Enjoy a luxury break at a London hotel frequented by kings and queens, says Judith Cole
Grosvenor House hotel on London's Park Lane has had many famous names pass through its doors, among them Orson Welles, Jacqueline Onassis, Henry Kissinger and Muhammed Ali, as well as just about every member of the Royal family.
Its grand ballroom - the aptly named Great Room, the largest banqueting area in Europe - is famous for hosting many lavish events such as the Bafta award ceremonies. Beautiful suites look out over Park Lane to Hyde Park, while the designer shops of Bond Street are a walk away through Mayfair with its grand residences and many Bentleys.
With such a rich history to consider it was with great anticipation that I visited the hotel just as it undergoes a multi-million pound refurbishment.
While guests are directed to a side entrance because of the ongoing work, this is no less spectacular. Several uniformed doormen stand ready to greet every person fortunate enough to pass through the doors.
"Let me take your case, madam," one says to me, before asking my name.
He then takes me to the reception desk and introduces me before my accommodation details are confirmed.
I'm thrilled to learn I've been upgraded to a Park View suite which, at £640 per night (excluding VAT) during the week and £579 per night at the weekend, is something very special indeed. Even so, when I turn the key I'm amazed at what I find. For I enter a corridor which has three rooms off it: a large lounge with a sofa, fireplace, writing desk, mini library filled with antique books and mammoth television set. There's also a huge bedroom with king-size bed and a sparkling white bathroom.
But this is what a suite at Grosvenor House is like: the ultimate in luxury. Although Hyde Park is obscured by trees, the view over the busy Park Lane is a breathtaking one.
If you're looking for a truly grand break in London, the hotel's location could hardly be beaten. It's a few minutes' walk from Oxford Street and Knightsbridge, and theatreland is also within walking distance.
Certainly, the areas which have already been renovated are stunning. These include the Great Room and the elegant ballroom, as well as the forecourt with original 1930s Lutyens wrought-iron gates, the striking hotel reception and library. Twenty rooms to accommodate up to 400 delegates at 86 Park Lane, the hotel's event space, opened in September.
The hotel currently has 166 deluxe rooms, 162 superior, 46 executive rooms and 72 suites and the refurbishment will result in almost 500 rooms and suites - the first due to be unveiled by the end of the year, followed by more in 2007.
As well as that, a luxury spa is currently being completed and will add yet another attraction to the Grosvenor House package.
The food and drinks accommodation is also being redecorated: a signature restaurant and brasserie will complement the Red Bar and Park Room - which the hotel hopes will become the best place in which to take tea in London.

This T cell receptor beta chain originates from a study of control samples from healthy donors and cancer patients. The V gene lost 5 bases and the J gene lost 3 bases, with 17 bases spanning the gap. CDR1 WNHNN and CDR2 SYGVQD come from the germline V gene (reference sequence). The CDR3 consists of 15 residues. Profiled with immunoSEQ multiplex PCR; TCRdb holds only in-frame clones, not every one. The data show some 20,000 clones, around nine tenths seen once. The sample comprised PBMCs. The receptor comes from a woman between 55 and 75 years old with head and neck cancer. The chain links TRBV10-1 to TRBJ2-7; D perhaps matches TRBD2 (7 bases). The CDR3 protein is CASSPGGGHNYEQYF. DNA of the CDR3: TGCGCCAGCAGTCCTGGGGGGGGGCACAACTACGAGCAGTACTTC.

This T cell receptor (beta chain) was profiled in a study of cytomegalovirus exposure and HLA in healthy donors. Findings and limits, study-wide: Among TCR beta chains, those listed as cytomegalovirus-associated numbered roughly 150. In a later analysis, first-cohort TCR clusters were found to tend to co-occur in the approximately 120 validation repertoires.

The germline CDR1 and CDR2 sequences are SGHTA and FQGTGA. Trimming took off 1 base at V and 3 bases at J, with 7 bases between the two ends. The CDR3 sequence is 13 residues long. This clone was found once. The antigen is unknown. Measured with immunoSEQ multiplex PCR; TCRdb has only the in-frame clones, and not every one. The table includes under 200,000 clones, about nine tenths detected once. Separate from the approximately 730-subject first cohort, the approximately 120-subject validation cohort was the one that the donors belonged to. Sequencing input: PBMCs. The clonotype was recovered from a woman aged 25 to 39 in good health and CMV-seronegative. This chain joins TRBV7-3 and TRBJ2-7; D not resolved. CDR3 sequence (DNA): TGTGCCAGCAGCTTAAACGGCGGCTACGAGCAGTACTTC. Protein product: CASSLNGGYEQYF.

If a hotel's credence went on history alone, Grosvenor House would be right at the top of the pile. The large detached house which first stood on the site was originally owned by Lord Chetwynd. It became the residence of the Duke of Cumberland, son of King George II, and the Duke of Gloucester, the brother of King George III.
Lord Grosvenor bought the property in 1806 and it was named Grosvenor House two years later. Recognised for his financial success, the head of Grosvenor House was made the first Duke of Westminster by Queen Victoria in 1874.
The Grosvenor family kept the house as their London address for more than 100 years. After the outbreak of the First World War it was sold to commercial speculator AO Edwards. With architects L Rome Guthrie and Sir Edwin Lutyens he embarked on a plan to turn the property into something which more resembles its current state.
The luxury Grosvenor House was opened in May 1929 and quickly established itself as a centre of glamour and glitz for everyone who was anyone. It even had an ice rink once, but because of competition from other venues this was turned into a banqueting hall in 1935.
During the Second World War 10,000 sandbags were put up to protect the building - which played an important part in the Allied effort. The Great Room was the base of the Officers' Sunday Club and in 1943 became one of the largest US officers' messes, serving 14,000 meals per day.
It's hard to imagine how much better refurbishment can make this hotel, but better it will be, we're told.
A superios room at Grosvenor House, Park Lane, London, costs £260 per night and a deluxe room costs £240 (excluding VAT). For more information or to book tel: 020 7499 6363 or see the website at www.grosvenor-house.co.uk